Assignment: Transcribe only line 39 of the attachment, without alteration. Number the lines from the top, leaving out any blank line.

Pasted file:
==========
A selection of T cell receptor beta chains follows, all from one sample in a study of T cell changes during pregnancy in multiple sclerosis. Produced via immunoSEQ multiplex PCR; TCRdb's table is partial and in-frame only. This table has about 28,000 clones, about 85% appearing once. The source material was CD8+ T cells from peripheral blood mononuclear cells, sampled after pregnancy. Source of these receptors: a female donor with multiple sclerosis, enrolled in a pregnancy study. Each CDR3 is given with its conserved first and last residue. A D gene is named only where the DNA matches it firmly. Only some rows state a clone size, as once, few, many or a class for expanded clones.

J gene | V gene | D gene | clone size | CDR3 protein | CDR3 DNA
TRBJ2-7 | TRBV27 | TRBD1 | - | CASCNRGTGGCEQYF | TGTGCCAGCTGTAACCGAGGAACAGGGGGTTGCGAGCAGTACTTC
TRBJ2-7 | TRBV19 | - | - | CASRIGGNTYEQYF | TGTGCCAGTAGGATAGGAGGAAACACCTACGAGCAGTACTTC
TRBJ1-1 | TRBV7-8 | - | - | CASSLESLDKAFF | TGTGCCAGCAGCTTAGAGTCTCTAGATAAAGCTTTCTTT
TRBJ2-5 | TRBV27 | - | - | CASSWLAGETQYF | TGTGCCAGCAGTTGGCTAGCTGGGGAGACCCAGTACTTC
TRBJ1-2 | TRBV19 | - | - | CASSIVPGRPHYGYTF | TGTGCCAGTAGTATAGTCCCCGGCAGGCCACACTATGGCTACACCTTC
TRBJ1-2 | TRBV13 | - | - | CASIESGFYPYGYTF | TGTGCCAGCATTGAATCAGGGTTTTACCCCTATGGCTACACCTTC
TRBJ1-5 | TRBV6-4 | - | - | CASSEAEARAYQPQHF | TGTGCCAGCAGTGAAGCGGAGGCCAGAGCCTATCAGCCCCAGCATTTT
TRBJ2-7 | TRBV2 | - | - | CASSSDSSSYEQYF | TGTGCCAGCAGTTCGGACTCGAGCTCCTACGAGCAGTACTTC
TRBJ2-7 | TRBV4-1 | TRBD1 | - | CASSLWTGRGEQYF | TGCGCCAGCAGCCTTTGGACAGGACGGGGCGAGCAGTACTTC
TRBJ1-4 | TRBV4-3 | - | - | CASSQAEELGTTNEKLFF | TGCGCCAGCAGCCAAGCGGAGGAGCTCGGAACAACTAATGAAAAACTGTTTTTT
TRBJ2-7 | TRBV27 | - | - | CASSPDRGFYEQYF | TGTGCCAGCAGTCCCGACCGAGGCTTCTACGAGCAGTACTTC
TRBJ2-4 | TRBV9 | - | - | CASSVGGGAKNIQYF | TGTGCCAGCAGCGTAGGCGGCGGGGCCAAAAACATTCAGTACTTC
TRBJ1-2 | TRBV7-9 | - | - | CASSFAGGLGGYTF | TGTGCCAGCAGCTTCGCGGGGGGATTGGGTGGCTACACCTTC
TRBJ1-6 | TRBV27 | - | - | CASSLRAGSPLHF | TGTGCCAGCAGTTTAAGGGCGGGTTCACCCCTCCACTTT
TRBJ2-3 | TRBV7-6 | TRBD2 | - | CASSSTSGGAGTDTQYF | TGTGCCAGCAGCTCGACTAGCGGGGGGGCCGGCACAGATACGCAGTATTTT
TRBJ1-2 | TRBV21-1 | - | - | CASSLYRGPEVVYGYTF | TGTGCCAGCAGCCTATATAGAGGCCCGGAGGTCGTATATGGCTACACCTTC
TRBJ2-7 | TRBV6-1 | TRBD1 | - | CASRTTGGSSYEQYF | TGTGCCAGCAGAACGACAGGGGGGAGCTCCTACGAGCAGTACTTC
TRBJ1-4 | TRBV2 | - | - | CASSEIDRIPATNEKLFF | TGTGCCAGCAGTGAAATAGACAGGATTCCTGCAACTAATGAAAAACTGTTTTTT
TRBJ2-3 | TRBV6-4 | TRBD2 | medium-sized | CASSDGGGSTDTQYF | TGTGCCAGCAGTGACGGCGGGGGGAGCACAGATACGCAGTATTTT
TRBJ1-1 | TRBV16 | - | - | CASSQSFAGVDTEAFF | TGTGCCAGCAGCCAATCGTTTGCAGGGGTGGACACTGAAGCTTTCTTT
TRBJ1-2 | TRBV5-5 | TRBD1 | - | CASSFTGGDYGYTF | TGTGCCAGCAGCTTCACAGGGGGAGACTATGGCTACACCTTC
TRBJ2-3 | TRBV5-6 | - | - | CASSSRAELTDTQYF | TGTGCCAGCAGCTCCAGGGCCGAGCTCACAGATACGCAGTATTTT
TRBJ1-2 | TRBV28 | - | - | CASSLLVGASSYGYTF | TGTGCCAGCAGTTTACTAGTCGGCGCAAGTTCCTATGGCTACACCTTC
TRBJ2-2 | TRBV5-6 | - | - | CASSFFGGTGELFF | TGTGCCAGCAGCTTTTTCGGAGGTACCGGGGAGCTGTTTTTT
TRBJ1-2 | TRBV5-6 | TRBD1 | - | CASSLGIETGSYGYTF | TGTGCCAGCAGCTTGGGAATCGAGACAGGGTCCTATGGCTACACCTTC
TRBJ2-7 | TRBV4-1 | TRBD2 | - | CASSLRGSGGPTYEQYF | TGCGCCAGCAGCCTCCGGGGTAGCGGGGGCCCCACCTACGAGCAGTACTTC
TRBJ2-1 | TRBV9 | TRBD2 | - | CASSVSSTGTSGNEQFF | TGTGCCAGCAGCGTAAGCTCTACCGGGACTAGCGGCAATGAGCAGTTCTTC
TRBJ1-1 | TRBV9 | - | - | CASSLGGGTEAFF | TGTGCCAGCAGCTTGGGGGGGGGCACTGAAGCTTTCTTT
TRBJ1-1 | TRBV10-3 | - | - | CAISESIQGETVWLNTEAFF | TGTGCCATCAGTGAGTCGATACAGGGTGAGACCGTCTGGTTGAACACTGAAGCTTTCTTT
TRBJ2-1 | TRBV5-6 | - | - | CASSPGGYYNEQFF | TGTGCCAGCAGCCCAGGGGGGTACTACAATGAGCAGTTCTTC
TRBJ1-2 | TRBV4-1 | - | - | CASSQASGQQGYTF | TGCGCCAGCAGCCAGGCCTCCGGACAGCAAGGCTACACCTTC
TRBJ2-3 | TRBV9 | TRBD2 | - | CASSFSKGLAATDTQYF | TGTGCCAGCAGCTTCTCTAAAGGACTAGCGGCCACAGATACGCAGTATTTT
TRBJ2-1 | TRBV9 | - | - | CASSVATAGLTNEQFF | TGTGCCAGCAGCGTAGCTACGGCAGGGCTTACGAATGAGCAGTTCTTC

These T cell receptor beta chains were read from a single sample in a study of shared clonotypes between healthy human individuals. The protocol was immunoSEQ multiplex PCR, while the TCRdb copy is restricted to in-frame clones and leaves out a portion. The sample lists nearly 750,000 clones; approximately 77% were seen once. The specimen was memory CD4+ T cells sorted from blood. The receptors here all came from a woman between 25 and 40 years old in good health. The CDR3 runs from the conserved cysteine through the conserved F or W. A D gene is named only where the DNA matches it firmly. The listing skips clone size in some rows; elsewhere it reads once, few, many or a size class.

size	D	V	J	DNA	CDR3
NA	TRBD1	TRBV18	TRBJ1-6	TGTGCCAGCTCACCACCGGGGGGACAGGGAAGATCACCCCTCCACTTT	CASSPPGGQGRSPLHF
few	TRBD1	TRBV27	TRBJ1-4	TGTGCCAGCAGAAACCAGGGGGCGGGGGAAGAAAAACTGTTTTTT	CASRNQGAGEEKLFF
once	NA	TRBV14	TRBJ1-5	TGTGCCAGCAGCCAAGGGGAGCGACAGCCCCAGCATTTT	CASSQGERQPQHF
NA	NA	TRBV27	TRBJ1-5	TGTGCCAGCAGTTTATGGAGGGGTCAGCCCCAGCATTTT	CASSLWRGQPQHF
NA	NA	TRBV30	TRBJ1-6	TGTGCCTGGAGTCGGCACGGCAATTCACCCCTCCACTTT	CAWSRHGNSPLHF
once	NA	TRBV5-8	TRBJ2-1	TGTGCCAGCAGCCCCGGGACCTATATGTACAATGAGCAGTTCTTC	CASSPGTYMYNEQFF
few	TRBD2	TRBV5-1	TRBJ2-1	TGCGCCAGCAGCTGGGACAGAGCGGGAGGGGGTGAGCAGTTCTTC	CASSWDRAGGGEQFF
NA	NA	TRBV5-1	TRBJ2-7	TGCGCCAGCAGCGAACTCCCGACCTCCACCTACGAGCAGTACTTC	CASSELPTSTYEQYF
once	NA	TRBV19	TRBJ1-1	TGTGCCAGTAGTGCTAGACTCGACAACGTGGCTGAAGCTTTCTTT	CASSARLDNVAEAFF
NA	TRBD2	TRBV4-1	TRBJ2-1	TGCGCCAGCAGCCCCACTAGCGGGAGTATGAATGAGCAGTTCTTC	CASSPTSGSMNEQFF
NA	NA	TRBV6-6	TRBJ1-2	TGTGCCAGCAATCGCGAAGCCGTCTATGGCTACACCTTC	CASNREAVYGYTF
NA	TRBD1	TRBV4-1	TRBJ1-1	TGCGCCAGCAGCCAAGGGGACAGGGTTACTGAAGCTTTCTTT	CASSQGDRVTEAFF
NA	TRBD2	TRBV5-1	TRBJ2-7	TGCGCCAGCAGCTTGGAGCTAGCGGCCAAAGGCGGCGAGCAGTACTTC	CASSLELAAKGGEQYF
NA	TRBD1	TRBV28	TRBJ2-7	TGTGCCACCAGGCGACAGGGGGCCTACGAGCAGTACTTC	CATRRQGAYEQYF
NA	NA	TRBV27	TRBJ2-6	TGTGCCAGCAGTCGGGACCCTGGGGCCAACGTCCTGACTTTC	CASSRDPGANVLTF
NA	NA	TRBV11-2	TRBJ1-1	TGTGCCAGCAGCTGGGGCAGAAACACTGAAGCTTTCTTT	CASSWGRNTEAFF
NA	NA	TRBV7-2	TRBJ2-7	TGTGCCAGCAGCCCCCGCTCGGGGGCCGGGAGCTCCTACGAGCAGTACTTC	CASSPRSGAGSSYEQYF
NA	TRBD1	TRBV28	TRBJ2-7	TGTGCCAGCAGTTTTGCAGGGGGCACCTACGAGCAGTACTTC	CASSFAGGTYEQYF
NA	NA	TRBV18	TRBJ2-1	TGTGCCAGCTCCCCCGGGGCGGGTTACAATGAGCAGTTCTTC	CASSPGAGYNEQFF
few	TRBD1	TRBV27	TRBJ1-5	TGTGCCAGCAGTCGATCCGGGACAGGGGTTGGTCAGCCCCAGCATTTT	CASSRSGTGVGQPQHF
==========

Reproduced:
few	TRBD1	TRBV27	TRBJ1-4	TGTGCCAGCAGAAACCAGGGGGCGGGGGAAGAAAAACTGTTTTTT	CASRNQGAGEEKLFF